The Red Cross is currently getting ready for the Independence Day parade which is to take place on December 1st. So I was invited to walk down to the port where I had just come from. Practice for the parade takes place in the port area. I was game so we started walking the 1 hour it would take us to get there. On our way Peterson introduced me to a man who was standing on his porch. I shook his hand and then Peterson told me that this is Rihanna's father. I thought Peterson was joking but the man acknowledged it as Peterson asked if Rihanna was still there. The man replied that she left last Sunday (which was just 2 days earlier). Imagine that! I came that close to meeting Rihanna which I admit I never thought about before. But now I keep thinking that she must be a very interesting person to come from such a relaxed and laid back society - and to rise into such international fame as an internationally known singer.


Handcrafted mahogany flying fish 

Later on our walk I was introduced to Medford Craft World, which is a workshop that handcrafts artwork of mahogany. One of their signature items is a flying fish and I was presented with one of them as a gift to me. Barbados is famous for it's flying fish. I have seen one while moving between countries here in the Carib. It's quite a wonder to see them come out of the water and glide though the air for surreal long distances. They used to be plentiful around Barbados but they have not shown up this year for some reason. 

After we left the mahogany workshop I learned that you must obtain governmental approval before you can cut down a tree in Barbados. Trees are a valued commodity and the ecosystem is so far reportedly in good shape. It reminded me of Libya in North Africa. I used to work there and while so I was under the impression that you would spend time in prison if you cut down a tree. The reason in Libya was the fear of the Sahara desert taking over the last 10% of the country. It's a similar fear for Barbados.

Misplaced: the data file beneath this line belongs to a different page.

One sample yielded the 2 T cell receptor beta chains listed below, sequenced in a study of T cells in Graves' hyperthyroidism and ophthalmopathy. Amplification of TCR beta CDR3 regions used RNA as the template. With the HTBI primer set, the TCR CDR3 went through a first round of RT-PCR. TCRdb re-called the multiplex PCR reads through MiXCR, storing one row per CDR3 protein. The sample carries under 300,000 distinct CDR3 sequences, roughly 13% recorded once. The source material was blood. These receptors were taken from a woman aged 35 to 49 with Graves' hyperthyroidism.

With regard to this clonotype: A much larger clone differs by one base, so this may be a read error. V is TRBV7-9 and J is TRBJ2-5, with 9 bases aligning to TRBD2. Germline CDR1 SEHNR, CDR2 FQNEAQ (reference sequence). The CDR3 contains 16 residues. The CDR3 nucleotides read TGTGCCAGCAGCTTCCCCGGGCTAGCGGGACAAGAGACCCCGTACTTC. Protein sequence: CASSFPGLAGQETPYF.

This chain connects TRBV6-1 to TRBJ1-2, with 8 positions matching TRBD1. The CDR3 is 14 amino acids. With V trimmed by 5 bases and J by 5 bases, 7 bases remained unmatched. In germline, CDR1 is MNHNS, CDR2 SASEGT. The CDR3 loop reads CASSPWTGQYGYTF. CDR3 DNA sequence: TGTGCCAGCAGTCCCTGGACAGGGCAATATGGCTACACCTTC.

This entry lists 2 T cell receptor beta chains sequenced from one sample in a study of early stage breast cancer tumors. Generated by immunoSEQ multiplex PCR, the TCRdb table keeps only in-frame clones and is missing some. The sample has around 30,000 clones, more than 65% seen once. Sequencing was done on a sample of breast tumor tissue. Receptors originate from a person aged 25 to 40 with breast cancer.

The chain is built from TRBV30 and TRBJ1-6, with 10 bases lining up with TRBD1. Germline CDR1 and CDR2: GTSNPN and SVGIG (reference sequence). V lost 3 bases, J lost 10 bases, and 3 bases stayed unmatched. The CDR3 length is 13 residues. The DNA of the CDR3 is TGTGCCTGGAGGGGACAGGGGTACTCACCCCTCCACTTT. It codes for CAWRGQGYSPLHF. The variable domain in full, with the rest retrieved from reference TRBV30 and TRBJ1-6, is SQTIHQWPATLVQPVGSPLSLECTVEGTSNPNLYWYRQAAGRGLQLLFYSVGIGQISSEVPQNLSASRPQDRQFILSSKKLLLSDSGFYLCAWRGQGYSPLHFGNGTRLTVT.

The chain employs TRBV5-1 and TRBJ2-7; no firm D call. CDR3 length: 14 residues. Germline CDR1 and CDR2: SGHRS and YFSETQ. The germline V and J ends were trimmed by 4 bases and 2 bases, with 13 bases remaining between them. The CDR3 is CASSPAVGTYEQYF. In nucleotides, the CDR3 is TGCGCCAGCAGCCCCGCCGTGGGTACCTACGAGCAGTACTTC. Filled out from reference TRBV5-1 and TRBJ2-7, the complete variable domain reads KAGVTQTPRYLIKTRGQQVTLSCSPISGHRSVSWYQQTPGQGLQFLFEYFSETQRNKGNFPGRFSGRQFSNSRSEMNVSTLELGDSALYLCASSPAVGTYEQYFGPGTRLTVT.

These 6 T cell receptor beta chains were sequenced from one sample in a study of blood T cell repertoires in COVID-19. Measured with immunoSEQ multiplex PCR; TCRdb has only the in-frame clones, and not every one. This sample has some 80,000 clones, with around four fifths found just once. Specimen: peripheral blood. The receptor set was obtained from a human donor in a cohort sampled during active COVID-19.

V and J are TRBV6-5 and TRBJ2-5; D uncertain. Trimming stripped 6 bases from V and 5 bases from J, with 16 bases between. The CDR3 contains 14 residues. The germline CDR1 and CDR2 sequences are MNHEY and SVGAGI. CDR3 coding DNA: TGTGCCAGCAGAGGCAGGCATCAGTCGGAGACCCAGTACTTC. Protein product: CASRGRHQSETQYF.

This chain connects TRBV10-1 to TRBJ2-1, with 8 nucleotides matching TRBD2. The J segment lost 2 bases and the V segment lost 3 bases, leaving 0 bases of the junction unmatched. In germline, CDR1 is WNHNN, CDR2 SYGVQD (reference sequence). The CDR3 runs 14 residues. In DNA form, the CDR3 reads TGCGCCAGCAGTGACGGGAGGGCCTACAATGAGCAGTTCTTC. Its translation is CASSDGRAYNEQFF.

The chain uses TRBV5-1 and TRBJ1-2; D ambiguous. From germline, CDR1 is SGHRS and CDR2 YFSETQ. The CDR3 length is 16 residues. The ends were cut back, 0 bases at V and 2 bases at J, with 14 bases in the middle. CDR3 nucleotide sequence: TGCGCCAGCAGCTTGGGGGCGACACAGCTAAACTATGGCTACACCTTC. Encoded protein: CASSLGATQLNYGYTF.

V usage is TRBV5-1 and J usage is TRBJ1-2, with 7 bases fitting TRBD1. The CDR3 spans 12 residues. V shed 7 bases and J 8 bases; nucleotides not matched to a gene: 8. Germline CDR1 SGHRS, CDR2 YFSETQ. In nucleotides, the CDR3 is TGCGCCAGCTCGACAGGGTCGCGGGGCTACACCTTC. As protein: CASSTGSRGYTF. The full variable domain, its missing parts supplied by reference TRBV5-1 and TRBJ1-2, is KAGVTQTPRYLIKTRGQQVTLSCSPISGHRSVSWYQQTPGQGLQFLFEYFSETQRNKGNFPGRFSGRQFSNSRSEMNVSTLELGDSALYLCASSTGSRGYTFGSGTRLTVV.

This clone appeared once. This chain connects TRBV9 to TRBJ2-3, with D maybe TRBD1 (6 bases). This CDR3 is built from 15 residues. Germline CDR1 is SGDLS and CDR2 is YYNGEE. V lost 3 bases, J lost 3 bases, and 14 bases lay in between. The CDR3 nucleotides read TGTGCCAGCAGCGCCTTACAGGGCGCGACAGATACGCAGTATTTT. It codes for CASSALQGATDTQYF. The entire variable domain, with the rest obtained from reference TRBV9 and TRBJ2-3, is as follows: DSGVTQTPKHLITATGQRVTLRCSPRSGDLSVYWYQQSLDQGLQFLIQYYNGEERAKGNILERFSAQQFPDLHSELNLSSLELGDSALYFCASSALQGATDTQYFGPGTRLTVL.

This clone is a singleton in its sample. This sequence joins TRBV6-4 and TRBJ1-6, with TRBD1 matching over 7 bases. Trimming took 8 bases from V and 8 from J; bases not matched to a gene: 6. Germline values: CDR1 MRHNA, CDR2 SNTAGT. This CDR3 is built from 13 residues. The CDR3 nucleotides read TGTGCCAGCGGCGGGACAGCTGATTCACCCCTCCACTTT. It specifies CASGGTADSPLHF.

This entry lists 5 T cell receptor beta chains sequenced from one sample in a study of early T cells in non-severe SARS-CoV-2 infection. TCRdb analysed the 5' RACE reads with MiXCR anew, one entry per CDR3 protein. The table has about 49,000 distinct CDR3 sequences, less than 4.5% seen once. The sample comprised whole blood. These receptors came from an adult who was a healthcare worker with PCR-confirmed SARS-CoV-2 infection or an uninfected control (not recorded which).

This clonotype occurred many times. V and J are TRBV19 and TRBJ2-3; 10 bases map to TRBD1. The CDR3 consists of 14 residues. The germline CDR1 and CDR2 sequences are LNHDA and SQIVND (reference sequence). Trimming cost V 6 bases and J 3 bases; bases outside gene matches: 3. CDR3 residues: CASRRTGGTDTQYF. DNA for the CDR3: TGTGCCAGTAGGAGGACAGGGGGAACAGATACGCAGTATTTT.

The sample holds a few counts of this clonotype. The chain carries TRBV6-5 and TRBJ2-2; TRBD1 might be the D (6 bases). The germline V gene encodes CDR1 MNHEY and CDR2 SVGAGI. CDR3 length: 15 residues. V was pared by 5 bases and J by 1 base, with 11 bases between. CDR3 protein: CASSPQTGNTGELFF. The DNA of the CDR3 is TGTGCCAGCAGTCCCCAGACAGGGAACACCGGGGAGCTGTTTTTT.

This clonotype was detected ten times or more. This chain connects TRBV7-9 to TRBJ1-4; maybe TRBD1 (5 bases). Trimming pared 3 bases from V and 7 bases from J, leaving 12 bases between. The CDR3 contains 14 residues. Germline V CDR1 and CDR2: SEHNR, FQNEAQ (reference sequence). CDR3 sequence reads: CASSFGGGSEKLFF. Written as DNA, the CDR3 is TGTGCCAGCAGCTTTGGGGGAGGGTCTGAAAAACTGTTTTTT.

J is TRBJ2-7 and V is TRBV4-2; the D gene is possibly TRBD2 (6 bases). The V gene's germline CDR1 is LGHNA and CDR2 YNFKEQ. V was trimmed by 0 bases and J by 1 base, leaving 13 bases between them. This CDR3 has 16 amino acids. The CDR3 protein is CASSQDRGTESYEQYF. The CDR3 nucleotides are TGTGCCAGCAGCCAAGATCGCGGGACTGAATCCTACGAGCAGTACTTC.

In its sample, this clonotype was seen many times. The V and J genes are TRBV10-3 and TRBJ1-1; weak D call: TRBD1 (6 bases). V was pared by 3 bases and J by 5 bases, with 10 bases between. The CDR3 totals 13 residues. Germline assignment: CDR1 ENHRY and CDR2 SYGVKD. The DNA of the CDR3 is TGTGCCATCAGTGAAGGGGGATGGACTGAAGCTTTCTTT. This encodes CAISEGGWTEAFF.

image image

Barbados vs. Greenland - same same but different?

Finally we reached the port. The military, the Police and other officials were present along with the Red Cross. Everything needs to be perfect for Monday when the parade will be filmed on international TV. And by my iPhone too :) I have been invited to participate in this formal event as ambassador. I am after all traveling as goodwill ambassador for the Danish Red Cross :)


Steven on the left and Mark on the right. Holding the Red Cross banner for the parade

That night we had a home cooked dinner at Stevens place. His mom cooked for us and I was treated as one of the boys. Then Peterson, Steven, Mark and I headed back to the Red Cross where we put up beds and went to sleep.


My beautiful girlfriend and I on Danish morning TV. Media has been picking up lately!!

The next day the Red Cross had a press conference for me in the morning and I spent the afternoon hanging out with Peterson, Steven and Mark: "The boys". I have been asked to reply to a great many written interviews lately so the rest of the day went with that. I also discovered an article about Once Upon a Saga in Indonesia and one in China. Much has happened lately. And we ended up having dinner cooked by Stevens mother again. It already feels like I've been here for months. I'm simply accepted as one of the boys and that is a spectacular way to discover Barbados I think. I haven't seen the tourist spots and I haven't been to the beautiful beaches. But I've been inside homes, spoken to locals, had home cooked meals and walked the streets of the capital. And the way that people around me have made me feel welcome is almost magical.


Im sticking to European beer. These islands have no clue. But they do know a thing or two about rum!!

Hospitality is to make someone feel at home - when you wish they were! That's something I once heard. Now, I certainly hope that no one here hopes that I was at home but I can definitely say that the culture I have seen thus far has been extraordinary hospitable. 

Who knows what the coming days will offer? Tomorrow, Friday, I have been invited to visit a school for a "show and tell" about the project. The weekend is booked up with tourist stuff. Monday is set aside for the parade and hopefully I will be on a boat Tuesday. At the moment it looks like that boat would take me back to SVG. But that would at least get me back within the string of islands. This is a great adventure!


Sunset at the docs.

Best regards
Torbjørn C. Pedersen (Thor) - enjoying the rain and the sun and the life ;)

Once Upon a Saga